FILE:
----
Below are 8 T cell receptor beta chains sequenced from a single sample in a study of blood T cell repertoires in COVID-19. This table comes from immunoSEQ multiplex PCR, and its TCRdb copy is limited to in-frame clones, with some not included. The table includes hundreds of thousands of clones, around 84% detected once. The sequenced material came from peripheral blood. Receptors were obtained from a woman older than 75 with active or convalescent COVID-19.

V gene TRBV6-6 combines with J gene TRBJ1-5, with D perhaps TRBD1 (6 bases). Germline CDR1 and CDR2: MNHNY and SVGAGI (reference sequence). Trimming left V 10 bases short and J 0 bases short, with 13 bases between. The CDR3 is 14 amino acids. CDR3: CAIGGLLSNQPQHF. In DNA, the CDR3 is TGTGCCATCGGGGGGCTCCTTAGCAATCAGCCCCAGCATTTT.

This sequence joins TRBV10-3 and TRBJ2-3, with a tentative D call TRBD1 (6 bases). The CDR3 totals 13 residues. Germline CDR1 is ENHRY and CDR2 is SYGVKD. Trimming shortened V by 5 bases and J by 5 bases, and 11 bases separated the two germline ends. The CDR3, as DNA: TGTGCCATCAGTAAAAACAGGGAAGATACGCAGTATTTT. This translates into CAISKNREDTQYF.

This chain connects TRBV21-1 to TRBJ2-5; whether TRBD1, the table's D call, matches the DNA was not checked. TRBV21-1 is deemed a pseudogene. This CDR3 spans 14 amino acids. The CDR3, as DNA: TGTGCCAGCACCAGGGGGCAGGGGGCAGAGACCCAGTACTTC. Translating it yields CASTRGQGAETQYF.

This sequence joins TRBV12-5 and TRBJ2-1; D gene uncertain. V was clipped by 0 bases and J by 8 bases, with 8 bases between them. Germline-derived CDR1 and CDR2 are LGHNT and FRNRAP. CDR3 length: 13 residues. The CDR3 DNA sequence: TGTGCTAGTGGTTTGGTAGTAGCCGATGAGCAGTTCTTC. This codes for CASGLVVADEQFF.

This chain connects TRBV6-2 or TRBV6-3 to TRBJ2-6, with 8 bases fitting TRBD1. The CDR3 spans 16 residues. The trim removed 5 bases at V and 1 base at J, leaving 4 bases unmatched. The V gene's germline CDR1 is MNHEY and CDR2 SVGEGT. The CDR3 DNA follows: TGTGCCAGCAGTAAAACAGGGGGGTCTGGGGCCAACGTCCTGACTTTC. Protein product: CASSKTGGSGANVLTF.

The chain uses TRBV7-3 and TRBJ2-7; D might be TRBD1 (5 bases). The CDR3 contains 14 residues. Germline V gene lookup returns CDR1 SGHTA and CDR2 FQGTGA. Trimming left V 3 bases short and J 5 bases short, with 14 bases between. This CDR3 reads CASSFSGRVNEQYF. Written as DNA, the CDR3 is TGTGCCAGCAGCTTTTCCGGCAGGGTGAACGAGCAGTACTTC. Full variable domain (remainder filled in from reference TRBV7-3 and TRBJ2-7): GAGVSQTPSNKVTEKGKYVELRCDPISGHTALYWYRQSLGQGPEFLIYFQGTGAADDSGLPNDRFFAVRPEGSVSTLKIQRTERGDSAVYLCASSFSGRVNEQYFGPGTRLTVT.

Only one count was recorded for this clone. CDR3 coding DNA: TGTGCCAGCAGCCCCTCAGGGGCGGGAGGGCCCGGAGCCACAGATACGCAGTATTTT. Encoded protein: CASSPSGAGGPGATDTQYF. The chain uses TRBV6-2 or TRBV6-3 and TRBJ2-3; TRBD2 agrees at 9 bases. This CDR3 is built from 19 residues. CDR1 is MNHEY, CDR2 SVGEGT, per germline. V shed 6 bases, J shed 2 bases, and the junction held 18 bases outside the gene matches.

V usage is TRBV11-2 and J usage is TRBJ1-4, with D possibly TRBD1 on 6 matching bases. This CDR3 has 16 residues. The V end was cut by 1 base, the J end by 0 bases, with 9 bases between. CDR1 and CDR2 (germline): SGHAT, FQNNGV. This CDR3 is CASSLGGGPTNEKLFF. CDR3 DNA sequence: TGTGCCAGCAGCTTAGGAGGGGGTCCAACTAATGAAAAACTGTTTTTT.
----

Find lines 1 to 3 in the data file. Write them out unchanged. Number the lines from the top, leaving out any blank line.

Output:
Below are 8 T cell receptor beta chains sequenced from a single sample in a study of blood T cell repertoires in COVID-19. This table comes from immunoSEQ multiplex PCR, and its TCRdb copy is limited to in-frame clones, with some not included. The table includes hundreds of thousands of clones, around 84% detected once. The sequenced material came from peripheral blood. Receptors were obtained from a woman older than 75 with active or convalescent COVID-19.

V gene TRBV6-6 combines with J gene TRBJ1-5, with D perhaps TRBD1 (6 bases). Germline CDR1 and CDR2: MNHNY and SVGAGI (reference sequence). Trimming left V 10 bases short and J 0 bases short, with 13 bases between. The CDR3 is 14 amino acids. CDR3: CAIGGLLSNQPQHF. In DNA, the CDR3 is TGTGCCATCGGGGGGCTCCTTAGCAATCAGCCCCAGCATTTT.

This sequence joins TRBV10-3 and TRBJ2-3, with a tentative D call TRBD1 (6 bases). The CDR3 totals 13 residues. Germline CDR1 is ENHRY and CDR2 is SYGVKD. Trimming shortened V by 5 bases and J by 5 bases, and 11 bases separated the two germline ends. The CDR3, as DNA: TGTGCCATCAGTAAAAACAGGGAAGATACGCAGTATTTT. This translates into CAISKNREDTQYF.